Review Identifies 23 Factors Affecting Duchenne MD Prognosis
Treatment with glucocorticoids and heart medicines are key factors in determining the prognosis of Duchenne muscular dystrophy (DMD), according to a study.
Results also highlighted genetics as an important factor affecting DMD progression.
The paper, “Prognostic indicators of disease progression in Duchenne muscular dystrophy: A literature review and evidence synthesis,” was published in the journal PLOS One. The study was funded by PTC Therapeutics.
Scientists from PTC and other institutions conducted a review of the scientific literature seeking to identify prognotic factors for DMD — that is, factors that have a statistically significant effect on disease outcomes. In total, the review included 135 studies, covering 25,610 people with DMD from 18 countries on six continents.
The analysis identified 23 factors that influence the overall prognosis of DMD. Some of these were endogenous factors — unchangeable clinical and biological traits like age at diagnosis, age at onset of symptoms, genetics, height, and body weight.
Among these endogenous factors, genetics — including the specific type of Duchenne-causing mutation in the DMD gene, as well as other genetic factors that can influence the disease progression — were highlighted as core factors that affect the disease prognosis.
“Although more research is needed to quantify the impact of specific modifiers and mutations, emerging data show that these genetic aspects may play a non-trivial role in the overall progression of the disease,” the researchers wrote. “These findings underscore the importance of collecting genetic data from DMD patients as part of studies and patient registries.”
Other identified prognostic factors were exogenous, meaning related to external factors. Most of these involved treatment or care of DMD that can affect outcomes, including a number of medications, surgeries, and ventilation support.
In particular, treatment with glucocorticoids, a type of corticosteroid that is a mainstay of standard DMD treatment, was associated with better outcomes across a range of measures.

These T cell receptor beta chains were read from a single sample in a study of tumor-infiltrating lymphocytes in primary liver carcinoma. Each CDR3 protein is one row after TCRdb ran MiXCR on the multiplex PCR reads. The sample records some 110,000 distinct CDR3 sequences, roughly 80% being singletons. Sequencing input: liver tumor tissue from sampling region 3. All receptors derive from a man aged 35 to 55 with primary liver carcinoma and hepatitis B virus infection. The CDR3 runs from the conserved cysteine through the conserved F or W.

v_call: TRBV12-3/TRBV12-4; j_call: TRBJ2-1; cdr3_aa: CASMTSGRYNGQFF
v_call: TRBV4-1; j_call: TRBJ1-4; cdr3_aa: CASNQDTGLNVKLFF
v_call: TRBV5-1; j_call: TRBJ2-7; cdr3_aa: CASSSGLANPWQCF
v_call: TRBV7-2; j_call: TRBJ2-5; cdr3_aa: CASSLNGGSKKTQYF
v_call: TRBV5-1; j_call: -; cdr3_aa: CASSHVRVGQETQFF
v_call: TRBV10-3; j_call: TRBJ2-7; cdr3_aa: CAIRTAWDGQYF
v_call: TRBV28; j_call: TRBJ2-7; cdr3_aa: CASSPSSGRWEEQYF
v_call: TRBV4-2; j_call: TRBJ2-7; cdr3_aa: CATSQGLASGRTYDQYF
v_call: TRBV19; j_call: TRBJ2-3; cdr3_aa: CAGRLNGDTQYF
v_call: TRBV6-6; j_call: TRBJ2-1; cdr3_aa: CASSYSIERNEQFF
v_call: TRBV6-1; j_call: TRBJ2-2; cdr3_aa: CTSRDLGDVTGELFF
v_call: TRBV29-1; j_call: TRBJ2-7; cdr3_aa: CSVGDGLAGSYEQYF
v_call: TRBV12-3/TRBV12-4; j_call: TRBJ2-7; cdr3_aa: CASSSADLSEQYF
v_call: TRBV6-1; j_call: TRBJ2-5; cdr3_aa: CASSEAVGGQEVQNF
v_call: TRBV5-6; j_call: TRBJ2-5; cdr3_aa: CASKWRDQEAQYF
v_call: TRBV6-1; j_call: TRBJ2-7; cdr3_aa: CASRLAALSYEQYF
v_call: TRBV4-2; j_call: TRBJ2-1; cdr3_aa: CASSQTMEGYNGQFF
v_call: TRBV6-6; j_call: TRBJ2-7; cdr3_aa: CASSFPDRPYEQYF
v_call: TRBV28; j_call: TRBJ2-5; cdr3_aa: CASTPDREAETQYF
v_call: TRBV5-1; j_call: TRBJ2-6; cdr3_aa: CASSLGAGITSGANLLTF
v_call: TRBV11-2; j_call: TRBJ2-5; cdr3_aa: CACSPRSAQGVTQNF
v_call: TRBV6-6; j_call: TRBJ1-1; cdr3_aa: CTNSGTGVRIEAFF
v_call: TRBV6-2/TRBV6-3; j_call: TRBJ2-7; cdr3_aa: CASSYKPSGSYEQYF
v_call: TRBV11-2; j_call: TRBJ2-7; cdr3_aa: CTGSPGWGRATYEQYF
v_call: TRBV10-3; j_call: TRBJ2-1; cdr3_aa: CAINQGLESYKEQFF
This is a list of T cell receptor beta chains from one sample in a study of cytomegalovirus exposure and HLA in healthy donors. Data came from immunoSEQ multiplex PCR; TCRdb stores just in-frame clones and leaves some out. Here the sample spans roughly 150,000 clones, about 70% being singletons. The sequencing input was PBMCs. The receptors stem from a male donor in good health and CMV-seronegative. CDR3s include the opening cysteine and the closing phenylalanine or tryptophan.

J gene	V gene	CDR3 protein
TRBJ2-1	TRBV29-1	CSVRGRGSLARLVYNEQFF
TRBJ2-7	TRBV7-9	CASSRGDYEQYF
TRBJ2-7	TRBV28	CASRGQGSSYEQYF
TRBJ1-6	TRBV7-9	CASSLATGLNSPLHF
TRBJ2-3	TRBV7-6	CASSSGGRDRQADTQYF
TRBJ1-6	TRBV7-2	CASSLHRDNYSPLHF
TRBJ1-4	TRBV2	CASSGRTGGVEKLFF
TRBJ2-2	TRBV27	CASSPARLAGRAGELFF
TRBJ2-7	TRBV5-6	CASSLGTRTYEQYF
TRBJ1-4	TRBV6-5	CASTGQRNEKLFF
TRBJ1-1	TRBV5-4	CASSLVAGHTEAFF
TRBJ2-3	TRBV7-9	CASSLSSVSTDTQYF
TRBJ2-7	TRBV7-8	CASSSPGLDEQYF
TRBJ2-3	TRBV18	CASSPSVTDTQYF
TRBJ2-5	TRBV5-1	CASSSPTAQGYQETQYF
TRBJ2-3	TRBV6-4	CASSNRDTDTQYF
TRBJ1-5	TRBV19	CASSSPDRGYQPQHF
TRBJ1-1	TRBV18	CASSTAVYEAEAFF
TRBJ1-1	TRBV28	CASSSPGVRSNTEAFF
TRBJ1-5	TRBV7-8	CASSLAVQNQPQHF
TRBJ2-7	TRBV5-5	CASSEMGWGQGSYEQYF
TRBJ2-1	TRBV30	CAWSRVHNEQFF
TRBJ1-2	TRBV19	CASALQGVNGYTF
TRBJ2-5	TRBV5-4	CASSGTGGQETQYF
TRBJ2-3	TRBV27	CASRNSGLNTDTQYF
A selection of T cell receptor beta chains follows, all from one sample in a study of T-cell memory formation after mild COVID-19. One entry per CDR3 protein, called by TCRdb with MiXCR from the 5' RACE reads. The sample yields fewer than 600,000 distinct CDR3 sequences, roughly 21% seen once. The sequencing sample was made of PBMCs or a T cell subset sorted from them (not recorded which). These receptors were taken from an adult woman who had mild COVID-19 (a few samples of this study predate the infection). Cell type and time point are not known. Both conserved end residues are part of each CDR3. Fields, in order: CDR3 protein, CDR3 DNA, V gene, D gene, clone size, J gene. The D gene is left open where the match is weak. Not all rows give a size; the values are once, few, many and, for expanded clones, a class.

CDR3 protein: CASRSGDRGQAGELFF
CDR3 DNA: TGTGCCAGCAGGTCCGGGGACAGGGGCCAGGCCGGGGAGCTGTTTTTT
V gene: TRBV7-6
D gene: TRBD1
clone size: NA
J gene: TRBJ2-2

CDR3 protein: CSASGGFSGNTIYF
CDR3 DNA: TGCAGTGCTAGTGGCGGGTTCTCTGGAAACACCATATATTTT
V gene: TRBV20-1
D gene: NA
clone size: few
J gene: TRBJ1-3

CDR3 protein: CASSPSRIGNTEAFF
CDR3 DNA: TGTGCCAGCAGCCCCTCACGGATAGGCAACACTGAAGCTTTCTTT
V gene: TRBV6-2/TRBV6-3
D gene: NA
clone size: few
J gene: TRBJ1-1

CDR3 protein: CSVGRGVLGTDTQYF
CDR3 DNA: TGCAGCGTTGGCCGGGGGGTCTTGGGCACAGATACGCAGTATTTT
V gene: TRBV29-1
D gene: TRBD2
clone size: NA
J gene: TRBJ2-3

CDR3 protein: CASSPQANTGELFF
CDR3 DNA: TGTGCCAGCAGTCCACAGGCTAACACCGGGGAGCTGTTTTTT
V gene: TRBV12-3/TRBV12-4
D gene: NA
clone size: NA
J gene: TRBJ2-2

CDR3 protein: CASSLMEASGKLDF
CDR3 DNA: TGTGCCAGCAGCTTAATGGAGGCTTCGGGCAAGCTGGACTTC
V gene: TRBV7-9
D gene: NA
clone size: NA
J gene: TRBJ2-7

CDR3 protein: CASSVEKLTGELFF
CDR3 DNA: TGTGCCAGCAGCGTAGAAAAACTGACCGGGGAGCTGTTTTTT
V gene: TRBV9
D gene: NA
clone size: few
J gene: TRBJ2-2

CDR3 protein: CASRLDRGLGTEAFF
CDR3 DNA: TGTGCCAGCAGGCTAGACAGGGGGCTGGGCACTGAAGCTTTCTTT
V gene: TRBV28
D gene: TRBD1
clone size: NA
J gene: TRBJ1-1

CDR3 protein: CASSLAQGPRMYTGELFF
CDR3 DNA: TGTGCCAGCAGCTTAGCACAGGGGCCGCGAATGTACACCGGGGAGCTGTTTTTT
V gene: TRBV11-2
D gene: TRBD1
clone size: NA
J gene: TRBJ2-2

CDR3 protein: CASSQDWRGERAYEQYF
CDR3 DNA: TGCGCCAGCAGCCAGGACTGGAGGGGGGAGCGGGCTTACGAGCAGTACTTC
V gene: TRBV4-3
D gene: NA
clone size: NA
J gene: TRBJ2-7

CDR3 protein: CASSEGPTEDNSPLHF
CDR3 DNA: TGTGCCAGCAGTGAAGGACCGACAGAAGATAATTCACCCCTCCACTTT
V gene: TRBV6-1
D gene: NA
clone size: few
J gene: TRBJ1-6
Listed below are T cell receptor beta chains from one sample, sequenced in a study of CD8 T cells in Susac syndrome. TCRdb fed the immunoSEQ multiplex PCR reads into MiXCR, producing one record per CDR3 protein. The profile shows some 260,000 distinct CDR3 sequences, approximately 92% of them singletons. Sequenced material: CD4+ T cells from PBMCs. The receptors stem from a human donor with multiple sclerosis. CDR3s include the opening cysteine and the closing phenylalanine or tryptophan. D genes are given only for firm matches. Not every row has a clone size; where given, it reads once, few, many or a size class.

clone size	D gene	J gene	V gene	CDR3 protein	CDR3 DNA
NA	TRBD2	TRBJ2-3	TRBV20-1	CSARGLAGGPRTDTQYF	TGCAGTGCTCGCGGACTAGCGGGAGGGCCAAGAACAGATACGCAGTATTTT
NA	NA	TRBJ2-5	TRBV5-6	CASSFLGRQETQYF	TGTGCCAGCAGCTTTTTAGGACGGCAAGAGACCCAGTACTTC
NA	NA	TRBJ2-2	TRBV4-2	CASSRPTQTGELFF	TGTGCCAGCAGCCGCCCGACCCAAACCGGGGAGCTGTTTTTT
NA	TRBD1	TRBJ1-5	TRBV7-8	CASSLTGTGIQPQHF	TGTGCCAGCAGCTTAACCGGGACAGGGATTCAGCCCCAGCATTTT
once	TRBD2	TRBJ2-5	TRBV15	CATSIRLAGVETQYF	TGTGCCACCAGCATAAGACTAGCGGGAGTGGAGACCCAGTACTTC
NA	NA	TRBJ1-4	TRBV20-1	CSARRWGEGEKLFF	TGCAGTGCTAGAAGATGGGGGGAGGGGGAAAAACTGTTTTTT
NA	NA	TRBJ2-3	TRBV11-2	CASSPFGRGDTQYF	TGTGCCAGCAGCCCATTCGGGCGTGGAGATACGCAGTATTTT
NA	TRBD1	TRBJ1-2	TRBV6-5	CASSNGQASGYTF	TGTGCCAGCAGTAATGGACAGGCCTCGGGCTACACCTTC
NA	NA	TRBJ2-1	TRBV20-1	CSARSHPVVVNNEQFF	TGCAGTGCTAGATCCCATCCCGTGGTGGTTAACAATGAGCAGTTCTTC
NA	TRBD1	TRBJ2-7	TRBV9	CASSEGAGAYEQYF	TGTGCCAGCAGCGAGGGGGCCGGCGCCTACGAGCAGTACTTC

“This core exogenous factor was found to significantly impact a wide range of disease progression outcomes, including loss of independent ambulation, lower extremity and motor function, muscle strength, respiratory health and function, survival, and upper extremity function,” the researchers wrote. Glucocorticoid treatment also was tied to better heart health and a lower risk of developing scoliosis, but the quality of evidence was not as strong.
Another core treatment factor affecting outcomes was the use of cardiac medication (treatments aiming to improve heart health). “Bearing in mind that cardiomyopathy [heart muscle disease] has emerged as one of the leading causes of death in the aging DMD population in the presence of the routine use of mechanical ventilation support, the significance of this indicator should not be underestimated,” the team wrote.
A noted limitation of this study, according to the researchers, is that this analysis was only designed to identify factors that affected the course of progression of DMD, in a statistical sense — irrespective of how large or clinically meaningful the impact might be. “This means that it is not possible to discern the relative clinical importance, or relevance, of included indicators,” the scientists wrote.